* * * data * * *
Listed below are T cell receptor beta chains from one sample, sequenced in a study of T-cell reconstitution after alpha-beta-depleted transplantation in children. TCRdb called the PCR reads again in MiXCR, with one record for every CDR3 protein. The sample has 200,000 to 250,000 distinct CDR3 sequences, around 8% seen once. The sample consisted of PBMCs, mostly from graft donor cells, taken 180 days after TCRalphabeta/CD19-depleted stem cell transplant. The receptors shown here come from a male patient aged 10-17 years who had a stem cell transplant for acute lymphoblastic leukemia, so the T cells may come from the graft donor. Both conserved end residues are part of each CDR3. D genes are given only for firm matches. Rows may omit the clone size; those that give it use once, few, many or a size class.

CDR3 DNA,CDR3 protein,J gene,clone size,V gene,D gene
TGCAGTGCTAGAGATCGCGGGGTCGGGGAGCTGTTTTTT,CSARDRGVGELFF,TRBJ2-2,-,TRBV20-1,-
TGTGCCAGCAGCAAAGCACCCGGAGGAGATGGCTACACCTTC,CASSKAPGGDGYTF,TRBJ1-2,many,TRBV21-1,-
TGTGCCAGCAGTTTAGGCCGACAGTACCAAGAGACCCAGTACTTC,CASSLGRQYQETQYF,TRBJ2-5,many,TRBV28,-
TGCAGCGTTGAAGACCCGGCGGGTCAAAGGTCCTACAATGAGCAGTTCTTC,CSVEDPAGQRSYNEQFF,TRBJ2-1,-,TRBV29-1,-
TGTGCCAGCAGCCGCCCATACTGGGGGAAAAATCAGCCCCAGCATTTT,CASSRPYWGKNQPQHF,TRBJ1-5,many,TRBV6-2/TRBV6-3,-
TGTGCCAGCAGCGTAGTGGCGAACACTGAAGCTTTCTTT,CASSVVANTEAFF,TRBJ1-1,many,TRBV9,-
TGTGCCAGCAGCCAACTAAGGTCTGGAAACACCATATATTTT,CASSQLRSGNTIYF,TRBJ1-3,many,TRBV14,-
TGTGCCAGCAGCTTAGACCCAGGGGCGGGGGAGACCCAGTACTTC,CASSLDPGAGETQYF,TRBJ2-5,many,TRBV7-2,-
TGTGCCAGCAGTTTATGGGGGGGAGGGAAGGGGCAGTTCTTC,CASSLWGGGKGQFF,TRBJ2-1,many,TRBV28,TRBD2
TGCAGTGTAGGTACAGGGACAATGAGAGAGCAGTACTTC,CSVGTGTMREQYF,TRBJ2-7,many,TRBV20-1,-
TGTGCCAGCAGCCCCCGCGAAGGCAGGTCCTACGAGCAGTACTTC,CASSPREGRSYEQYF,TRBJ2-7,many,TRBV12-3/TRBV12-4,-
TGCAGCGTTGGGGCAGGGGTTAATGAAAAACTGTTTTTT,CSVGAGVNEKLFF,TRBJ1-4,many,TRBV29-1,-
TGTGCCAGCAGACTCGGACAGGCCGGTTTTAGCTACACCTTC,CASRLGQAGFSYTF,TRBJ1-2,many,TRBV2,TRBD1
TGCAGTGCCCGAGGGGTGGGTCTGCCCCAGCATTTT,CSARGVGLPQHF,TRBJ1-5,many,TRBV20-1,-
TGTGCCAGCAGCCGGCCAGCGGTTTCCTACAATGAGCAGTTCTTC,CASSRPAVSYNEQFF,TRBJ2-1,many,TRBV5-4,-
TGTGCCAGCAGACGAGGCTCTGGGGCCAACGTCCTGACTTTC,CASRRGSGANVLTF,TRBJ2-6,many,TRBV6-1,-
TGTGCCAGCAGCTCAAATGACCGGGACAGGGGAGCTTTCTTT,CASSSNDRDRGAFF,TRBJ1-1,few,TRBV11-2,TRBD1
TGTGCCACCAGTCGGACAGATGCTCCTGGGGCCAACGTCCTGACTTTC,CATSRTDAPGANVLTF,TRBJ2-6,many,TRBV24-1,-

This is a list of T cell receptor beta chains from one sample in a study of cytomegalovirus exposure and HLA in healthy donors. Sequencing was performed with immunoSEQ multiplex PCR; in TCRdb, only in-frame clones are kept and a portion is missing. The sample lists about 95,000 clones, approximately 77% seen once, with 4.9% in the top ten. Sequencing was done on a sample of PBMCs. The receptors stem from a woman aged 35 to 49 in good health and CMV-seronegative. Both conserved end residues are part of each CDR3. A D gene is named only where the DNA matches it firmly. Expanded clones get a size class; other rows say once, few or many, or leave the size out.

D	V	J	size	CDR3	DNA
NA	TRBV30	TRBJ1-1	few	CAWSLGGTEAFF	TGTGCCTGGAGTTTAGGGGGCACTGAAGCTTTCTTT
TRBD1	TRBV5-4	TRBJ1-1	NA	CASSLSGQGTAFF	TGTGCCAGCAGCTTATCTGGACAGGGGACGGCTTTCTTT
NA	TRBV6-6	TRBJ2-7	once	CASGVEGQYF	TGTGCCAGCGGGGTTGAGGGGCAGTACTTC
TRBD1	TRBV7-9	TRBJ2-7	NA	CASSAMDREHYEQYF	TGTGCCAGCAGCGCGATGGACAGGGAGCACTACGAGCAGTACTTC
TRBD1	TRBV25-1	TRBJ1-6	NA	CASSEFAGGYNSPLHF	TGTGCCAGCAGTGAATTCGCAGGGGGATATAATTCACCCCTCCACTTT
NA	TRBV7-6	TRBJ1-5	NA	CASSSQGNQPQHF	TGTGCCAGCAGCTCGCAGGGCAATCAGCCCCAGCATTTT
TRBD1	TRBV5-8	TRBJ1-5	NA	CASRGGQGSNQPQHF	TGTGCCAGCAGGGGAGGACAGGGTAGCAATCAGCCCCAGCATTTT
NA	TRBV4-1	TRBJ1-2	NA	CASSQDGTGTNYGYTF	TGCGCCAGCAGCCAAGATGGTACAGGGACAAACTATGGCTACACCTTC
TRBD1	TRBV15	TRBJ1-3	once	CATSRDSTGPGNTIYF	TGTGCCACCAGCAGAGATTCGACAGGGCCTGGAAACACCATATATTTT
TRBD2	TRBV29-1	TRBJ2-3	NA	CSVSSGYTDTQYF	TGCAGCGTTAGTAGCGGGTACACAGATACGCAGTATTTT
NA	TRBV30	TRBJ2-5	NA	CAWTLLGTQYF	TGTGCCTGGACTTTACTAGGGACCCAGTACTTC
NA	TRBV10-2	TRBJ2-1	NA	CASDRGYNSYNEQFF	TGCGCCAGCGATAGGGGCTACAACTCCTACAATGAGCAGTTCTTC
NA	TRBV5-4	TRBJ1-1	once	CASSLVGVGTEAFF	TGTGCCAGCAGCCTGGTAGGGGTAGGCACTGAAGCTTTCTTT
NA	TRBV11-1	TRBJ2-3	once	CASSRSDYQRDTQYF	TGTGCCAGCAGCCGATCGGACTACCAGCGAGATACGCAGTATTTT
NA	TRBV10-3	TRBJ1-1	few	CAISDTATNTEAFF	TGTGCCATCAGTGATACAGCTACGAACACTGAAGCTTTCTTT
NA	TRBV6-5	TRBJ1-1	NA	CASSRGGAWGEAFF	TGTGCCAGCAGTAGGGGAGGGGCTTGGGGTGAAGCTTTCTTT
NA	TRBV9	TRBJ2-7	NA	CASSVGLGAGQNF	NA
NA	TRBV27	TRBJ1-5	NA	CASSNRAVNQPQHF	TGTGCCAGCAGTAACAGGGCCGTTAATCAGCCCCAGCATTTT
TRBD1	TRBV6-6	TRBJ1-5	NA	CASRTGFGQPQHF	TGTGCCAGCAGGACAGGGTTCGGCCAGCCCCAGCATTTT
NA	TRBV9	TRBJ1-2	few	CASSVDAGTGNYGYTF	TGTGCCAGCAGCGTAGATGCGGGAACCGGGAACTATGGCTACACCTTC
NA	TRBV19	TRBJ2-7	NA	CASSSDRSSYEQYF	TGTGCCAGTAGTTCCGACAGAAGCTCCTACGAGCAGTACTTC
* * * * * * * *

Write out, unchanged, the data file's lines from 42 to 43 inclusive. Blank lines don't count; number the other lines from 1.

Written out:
NA	TRBV9	TRBJ1-2	few	CASSVDAGTGNYGYTF	TGTGCCAGCAGCGTAGATGCGGGAACCGGGAACTATGGCTACACCTTC
NA	TRBV19	TRBJ2-7	NA	CASSSDRSSYEQYF	TGTGCCAGTAGTTCCGACAGAAGCTCCTACGAGCAGTACTTC